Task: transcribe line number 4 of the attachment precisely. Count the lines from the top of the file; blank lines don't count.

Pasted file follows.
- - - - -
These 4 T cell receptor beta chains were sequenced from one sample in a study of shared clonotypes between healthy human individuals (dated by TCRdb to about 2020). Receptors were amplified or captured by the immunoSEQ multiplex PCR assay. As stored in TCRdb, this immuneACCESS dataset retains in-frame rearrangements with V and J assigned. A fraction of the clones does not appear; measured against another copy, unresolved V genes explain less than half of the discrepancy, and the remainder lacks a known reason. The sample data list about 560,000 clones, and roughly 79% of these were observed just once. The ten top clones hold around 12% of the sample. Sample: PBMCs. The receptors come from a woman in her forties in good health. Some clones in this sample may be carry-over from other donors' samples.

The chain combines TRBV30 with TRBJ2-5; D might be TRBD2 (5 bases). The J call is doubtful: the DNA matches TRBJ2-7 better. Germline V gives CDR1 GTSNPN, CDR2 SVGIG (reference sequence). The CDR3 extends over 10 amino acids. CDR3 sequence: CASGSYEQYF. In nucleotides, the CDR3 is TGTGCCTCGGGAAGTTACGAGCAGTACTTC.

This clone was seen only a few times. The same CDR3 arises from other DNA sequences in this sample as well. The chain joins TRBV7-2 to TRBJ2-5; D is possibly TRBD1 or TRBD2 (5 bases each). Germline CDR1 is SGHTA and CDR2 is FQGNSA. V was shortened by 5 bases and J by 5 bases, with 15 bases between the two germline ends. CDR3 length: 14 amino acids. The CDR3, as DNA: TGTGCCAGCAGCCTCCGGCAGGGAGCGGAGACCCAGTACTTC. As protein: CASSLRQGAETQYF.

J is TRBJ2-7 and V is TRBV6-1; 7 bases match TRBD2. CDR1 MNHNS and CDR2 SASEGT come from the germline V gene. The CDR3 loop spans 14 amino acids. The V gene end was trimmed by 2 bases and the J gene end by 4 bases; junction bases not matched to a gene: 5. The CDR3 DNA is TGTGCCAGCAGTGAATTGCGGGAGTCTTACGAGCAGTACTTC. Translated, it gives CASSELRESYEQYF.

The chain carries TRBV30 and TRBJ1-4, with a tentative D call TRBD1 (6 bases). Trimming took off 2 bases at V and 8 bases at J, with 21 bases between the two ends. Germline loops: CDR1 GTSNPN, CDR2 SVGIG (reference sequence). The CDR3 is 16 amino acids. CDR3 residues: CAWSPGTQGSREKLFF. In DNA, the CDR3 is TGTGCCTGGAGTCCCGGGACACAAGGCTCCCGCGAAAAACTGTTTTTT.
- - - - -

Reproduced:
J is TRBJ2-7 and V is TRBV6-1; 7 bases match TRBD2. CDR1 MNHNS and CDR2 SASEGT come from the germline V gene. The CDR3 loop spans 14 amino acids. The V gene end was trimmed by 2 bases and the J gene end by 4 bases; junction bases not matched to a gene: 5. The CDR3 DNA is TGTGCCAGCAGTGAATTGCGGGAGTCTTACGAGCAGTACTTC. Translated, it gives CASSELRESYEQYF.